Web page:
Darius Atefat-Peckham is an Iranian-American poet and essayist. His work has appeared or is forthcoming in Indiana Review, Michigan Quarterly Review, Texas Review, Brevity, Crab Orchard Review and elsewhere. In 2018, Atefat-Peckham was selected by the Library of Congress as a National Student Poet, the nation’s highest honor presented to youth poets writing original work. His work has appeared in numerous anthologies, including My Shadow is My Skin: Voices from the Iranian Diaspora (University of Texas Press). Atefat-Peckham currently studies Creative Writing at Harvard College.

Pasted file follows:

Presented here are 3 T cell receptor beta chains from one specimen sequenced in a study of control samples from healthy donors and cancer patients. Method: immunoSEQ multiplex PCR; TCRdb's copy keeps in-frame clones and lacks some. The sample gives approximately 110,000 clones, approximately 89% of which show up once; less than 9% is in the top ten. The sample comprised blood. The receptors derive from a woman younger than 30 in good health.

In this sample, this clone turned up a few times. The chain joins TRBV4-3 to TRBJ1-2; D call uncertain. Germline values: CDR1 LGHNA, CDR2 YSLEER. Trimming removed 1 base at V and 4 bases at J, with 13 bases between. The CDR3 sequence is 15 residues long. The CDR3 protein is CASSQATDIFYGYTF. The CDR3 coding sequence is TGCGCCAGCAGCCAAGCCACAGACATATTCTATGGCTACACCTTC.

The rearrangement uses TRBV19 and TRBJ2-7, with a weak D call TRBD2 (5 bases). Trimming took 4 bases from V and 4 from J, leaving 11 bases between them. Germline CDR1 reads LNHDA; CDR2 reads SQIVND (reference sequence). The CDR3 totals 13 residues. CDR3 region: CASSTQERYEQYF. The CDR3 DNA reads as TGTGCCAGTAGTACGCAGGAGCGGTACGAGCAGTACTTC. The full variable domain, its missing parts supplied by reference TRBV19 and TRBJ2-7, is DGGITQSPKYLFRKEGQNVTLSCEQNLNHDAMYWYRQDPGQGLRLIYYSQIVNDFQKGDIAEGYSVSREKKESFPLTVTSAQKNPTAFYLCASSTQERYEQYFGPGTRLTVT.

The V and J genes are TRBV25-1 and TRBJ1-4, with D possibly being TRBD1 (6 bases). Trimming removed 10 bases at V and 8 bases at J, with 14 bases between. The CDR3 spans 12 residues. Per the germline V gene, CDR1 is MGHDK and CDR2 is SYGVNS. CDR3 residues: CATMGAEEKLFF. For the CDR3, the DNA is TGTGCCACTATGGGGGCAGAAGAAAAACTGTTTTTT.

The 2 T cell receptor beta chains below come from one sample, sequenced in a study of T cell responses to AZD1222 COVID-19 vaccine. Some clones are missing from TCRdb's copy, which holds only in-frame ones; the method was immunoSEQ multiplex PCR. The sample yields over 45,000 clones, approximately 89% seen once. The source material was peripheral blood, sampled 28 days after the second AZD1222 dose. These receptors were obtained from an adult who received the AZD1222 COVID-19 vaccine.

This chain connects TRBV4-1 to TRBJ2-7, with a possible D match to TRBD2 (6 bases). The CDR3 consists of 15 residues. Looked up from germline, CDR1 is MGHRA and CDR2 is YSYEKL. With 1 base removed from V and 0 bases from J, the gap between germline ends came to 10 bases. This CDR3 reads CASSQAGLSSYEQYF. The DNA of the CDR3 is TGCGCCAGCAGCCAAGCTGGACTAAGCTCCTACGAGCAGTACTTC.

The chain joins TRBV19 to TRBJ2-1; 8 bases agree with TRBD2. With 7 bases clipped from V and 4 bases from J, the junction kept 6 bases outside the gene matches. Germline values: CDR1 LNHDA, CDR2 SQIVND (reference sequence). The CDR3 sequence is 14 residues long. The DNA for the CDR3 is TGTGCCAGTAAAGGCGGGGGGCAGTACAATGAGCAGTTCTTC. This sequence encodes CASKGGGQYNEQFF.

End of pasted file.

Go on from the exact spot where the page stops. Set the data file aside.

Her body moves like current. My Khaleh Nina wore one as she danced. The video is cut so her feet aren’t shown, but I’m sure they are small and nimble because her hands aren’t shaken, yet. She asks of you. Imagine dolls rocking in the arms of an animal caged. In the front of the bus in Tehran, Bibi sits, and women join her, torrents of black. A burning there and she throws her arms to the murk that blankets them. A woman wrapping arms around her waist, bunching her chador against her hip because last week, her feet were large and clumsy and she cracked her cheekbone against the linoleum. Inversed ascension—a body sprawled and bruised and colored.